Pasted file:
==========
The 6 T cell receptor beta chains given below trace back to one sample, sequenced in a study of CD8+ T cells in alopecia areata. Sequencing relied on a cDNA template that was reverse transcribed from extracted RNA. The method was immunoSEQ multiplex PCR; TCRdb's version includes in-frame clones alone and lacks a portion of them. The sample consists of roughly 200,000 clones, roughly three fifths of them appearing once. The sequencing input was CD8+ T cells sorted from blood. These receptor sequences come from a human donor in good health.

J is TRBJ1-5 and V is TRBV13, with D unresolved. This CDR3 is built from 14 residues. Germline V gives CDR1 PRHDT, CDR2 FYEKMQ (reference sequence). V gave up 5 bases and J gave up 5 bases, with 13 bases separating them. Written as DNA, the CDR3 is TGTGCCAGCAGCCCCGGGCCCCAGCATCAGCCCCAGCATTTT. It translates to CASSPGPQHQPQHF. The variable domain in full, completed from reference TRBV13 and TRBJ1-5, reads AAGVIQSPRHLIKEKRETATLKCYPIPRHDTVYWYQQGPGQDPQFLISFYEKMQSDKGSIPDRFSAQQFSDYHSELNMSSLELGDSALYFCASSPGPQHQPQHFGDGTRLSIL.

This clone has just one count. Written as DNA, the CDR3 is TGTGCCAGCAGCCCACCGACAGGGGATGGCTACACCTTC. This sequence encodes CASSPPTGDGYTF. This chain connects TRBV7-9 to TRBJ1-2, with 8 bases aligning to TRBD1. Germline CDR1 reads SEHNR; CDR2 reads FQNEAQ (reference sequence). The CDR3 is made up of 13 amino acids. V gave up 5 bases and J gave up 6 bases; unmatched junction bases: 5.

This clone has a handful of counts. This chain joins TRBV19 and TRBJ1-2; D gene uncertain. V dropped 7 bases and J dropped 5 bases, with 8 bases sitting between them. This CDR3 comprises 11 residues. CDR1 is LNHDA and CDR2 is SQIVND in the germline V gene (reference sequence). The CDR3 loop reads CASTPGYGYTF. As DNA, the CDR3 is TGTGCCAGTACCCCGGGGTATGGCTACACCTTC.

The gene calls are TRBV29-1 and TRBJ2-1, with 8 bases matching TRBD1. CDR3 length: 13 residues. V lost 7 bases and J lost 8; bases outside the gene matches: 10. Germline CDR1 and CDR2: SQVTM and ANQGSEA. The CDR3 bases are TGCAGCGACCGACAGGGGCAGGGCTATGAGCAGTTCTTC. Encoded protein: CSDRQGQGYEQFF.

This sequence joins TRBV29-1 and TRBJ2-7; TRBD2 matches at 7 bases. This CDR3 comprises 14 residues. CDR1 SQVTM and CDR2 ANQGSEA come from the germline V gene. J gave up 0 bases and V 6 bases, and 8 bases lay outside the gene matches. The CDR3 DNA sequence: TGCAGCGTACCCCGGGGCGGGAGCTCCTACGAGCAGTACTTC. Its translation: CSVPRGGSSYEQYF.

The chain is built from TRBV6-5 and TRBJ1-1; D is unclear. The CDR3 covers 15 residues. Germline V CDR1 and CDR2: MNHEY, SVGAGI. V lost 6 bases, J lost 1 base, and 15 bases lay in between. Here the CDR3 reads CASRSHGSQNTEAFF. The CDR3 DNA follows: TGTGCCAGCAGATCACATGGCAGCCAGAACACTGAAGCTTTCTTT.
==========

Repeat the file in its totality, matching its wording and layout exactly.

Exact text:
The 6 T cell receptor beta chains given below trace back to one sample, sequenced in a study of CD8+ T cells in alopecia areata. Sequencing relied on a cDNA template that was reverse transcribed from extracted RNA. The method was immunoSEQ multiplex PCR; TCRdb's version includes in-frame clones alone and lacks a portion of them. The sample consists of roughly 200,000 clones, roughly three fifths of them appearing once. The sequencing input was CD8+ T cells sorted from blood. These receptor sequences come from a human donor in good health.

J is TRBJ1-5 and V is TRBV13, with D unresolved. This CDR3 is built from 14 residues. Germline V gives CDR1 PRHDT, CDR2 FYEKMQ (reference sequence). V gave up 5 bases and J gave up 5 bases, with 13 bases separating them. Written as DNA, the CDR3 is TGTGCCAGCAGCCCCGGGCCCCAGCATCAGCCCCAGCATTTT. It translates to CASSPGPQHQPQHF. The variable domain in full, completed from reference TRBV13 and TRBJ1-5, reads AAGVIQSPRHLIKEKRETATLKCYPIPRHDTVYWYQQGPGQDPQFLISFYEKMQSDKGSIPDRFSAQQFSDYHSELNMSSLELGDSALYFCASSPGPQHQPQHFGDGTRLSIL.

This clone has just one count. Written as DNA, the CDR3 is TGTGCCAGCAGCCCACCGACAGGGGATGGCTACACCTTC. This sequence encodes CASSPPTGDGYTF. This chain connects TRBV7-9 to TRBJ1-2, with 8 bases aligning to TRBD1. Germline CDR1 reads SEHNR; CDR2 reads FQNEAQ (reference sequence). The CDR3 is made up of 13 amino acids. V gave up 5 bases and J gave up 6 bases; unmatched junction bases: 5.

This clone has a handful of counts. This chain joins TRBV19 and TRBJ1-2; D gene uncertain. V dropped 7 bases and J dropped 5 bases, with 8 bases sitting between them. This CDR3 comprises 11 residues. CDR1 is LNHDA and CDR2 is SQIVND in the germline V gene (reference sequence). The CDR3 loop reads CASTPGYGYTF. As DNA, the CDR3 is TGTGCCAGTACCCCGGGGTATGGCTACACCTTC.

The gene calls are TRBV29-1 and TRBJ2-1, with 8 bases matching TRBD1. CDR3 length: 13 residues. V lost 7 bases and J lost 8; bases outside the gene matches: 10. Germline CDR1 and CDR2: SQVTM and ANQGSEA. The CDR3 bases are TGCAGCGACCGACAGGGGCAGGGCTATGAGCAGTTCTTC. Encoded protein: CSDRQGQGYEQFF.

This sequence joins TRBV29-1 and TRBJ2-7; TRBD2 matches at 7 bases. This CDR3 comprises 14 residues. CDR1 SQVTM and CDR2 ANQGSEA come from the germline V gene. J gave up 0 bases and V 6 bases, and 8 bases lay outside the gene matches. The CDR3 DNA sequence: TGCAGCGTACCCCGGGGCGGGAGCTCCTACGAGCAGTACTTC. Its translation: CSVPRGGSSYEQYF.

The chain is built from TRBV6-5 and TRBJ1-1; D is unclear. The CDR3 covers 15 residues. Germline V CDR1 and CDR2: MNHEY, SVGAGI. V lost 6 bases, J lost 1 base, and 15 bases lay in between. Here the CDR3 reads CASRSHGSQNTEAFF. The CDR3 DNA follows: TGTGCCAGCAGATCACATGGCAGCCAGAACACTGAAGCTTTCTTT.